4. I ended up throwing one of those pads on the bar to prevent neck scraping. Your latter method sounds, uhm, hard! I’m not a glutton for punishment 🙂

    • That’ll work! Try the latter movement with a very light weight to get the feel. It’s really not as difficult as it sounds 🙂

  5. The vegans are willing to accept shoddy work from Campbell and don’t know good work when it hits them in the face. John is pooping in his pants – could his vegan diet be just a load of bull.

    • Compare and contrast:

      http://www.cathletics.com/articles/proteinDebate.pdf

      Why can’t (or won’t) Campbell address these questions in a straightforward manner typical of formal debate? I expect this shuck-and-jive in political debate, but when one purposefully muddies the water, dodges, and otherwise avoids giving direct answers, it’s a sure sign of deliberate obfuscation to cover for a lack of credible evidence. But, hey, we’re all free to choose our path. If vegetarianism is your gig, rock on.

  6. day crew,nice blog.

    How come NONE of these pro meat bloggers have any real muscle with all that protein talk? 🙂

    Come and see if ANY of you guys can out bench press/dead lift us at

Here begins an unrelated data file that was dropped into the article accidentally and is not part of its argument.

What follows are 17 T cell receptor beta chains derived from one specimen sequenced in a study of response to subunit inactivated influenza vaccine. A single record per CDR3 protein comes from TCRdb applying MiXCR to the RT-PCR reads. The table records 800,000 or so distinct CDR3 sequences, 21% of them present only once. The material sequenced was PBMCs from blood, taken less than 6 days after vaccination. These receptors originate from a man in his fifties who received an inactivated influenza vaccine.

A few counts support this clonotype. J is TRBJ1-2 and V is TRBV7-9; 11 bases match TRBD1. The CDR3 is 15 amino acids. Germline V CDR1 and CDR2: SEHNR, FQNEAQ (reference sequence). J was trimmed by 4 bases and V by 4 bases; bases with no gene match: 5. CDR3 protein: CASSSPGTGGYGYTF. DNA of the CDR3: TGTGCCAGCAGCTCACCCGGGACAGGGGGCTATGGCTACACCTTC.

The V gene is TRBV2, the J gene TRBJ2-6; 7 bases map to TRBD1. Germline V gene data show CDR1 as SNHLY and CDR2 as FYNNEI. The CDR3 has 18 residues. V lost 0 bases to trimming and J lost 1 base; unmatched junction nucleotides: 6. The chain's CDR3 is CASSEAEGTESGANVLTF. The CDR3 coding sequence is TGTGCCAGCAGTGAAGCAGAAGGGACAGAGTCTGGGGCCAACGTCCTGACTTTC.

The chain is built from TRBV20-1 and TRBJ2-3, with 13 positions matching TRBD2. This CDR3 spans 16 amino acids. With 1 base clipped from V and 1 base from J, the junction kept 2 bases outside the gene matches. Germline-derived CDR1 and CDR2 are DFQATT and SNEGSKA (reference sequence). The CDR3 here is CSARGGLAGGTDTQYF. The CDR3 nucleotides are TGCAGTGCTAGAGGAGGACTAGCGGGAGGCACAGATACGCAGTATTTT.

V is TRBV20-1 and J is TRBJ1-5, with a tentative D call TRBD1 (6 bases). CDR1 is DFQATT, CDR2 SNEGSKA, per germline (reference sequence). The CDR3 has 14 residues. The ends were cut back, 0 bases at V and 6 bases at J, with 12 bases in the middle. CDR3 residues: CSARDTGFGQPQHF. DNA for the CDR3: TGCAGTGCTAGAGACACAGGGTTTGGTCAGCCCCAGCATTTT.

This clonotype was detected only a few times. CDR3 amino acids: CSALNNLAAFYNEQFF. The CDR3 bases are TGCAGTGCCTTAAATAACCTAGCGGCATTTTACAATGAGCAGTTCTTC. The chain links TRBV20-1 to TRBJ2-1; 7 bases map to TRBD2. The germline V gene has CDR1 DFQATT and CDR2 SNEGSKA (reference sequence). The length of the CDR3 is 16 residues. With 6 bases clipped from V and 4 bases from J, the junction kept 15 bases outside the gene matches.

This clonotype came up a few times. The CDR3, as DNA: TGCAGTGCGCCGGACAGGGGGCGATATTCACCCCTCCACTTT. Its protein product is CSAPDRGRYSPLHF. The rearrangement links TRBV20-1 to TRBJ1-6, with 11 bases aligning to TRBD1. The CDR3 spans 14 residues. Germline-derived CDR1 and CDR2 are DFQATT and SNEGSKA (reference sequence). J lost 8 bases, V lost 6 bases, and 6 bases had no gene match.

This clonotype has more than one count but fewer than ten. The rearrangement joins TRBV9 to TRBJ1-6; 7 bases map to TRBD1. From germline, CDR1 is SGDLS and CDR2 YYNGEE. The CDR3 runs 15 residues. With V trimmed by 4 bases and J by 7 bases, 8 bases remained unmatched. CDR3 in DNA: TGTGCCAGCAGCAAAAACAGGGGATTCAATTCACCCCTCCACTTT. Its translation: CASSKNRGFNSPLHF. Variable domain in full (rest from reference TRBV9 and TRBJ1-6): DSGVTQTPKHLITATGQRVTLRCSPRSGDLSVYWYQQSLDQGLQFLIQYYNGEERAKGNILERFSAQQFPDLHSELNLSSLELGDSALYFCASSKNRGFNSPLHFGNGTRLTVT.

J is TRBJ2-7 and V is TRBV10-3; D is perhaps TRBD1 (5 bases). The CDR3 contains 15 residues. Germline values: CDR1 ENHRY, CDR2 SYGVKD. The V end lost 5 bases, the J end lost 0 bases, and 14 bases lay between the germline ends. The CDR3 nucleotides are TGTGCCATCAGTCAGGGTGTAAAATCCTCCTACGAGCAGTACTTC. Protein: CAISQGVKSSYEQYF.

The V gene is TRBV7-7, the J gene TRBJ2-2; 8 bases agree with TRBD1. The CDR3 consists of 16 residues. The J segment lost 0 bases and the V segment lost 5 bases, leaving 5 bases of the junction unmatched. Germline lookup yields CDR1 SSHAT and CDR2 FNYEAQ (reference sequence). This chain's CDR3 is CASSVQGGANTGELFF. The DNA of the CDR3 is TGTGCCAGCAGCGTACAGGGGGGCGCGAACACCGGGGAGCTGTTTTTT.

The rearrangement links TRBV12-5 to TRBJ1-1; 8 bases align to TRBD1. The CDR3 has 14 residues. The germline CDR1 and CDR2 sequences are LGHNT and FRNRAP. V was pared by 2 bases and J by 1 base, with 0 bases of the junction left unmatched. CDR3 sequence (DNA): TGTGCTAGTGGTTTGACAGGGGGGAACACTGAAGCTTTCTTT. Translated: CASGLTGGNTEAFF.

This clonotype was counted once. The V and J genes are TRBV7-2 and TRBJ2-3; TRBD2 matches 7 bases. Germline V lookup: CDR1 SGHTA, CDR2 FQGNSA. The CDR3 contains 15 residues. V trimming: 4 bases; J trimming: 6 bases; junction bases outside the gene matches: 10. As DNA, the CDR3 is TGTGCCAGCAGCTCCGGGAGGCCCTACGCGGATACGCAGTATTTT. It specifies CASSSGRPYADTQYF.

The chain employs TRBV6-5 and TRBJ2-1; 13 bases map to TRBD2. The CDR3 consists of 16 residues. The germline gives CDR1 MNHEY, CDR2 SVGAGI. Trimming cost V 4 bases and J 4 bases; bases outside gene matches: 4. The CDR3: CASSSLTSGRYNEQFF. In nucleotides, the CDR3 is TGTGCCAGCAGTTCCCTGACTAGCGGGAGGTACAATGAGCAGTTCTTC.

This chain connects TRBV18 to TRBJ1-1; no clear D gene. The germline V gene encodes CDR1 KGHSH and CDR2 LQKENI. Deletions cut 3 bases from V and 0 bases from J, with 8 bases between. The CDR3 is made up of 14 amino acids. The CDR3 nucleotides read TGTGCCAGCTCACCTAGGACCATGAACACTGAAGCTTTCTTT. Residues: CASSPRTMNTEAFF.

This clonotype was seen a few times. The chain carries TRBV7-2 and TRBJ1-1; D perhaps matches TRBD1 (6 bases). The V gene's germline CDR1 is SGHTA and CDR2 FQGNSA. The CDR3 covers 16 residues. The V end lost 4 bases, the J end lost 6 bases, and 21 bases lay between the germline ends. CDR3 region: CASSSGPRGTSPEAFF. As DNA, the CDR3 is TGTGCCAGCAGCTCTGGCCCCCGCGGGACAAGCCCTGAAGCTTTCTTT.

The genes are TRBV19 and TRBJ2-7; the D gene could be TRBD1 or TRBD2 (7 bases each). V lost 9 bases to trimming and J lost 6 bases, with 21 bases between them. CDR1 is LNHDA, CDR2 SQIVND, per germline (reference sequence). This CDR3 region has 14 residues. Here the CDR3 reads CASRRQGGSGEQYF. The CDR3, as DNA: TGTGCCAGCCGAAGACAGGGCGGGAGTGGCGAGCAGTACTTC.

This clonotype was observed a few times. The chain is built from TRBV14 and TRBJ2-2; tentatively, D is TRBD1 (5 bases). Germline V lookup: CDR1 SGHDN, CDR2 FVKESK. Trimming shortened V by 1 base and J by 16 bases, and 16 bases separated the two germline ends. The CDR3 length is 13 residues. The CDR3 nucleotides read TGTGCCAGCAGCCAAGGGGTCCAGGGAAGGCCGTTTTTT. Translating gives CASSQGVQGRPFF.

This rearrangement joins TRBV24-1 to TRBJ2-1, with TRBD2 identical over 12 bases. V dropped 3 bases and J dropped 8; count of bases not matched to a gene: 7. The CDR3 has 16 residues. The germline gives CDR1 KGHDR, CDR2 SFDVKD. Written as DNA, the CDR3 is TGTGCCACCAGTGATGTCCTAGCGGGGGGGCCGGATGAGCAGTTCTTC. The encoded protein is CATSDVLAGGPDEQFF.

http://www.veganbodybuilding.com
    http://www.veganstrength.org
    http://www.organicathlete.org

    Here is the website for the doubters.
    http://www.pcrm.org

    Mike Arnstein ran a 2:28 marathon this year at Boston. He is the FASTEST runner in the raw food movement today. Long time vegan and now powered by sweet fruit. How come there is no competitive athletes eating this ‘paleo fat diet?’ Please shut me up and show me cos Im sick of seeing cardio and muscle deficient paleo crew trying to debunk the china study that us elite athletes are thriving on.

    Can you debunk me with a high fat eating paleo athlete?

    Didnt think so.. 🙂

    Love, peace and banana grease.

    Durianrider

  7. Haha. A very “logical” argument from Durianrider. I won’t be surprised if john, freelee and durianrider are the same person. They are spamming every paleo or health blogs that are linked to Denise’s post.

    • All the spamming in the world cannot outdo properly conducted science, and a solid dose of logic and common sense. More power to them in their quest, though 🙂 it is fun to watch…in the way that a grinder monkey is fun to watch, that is.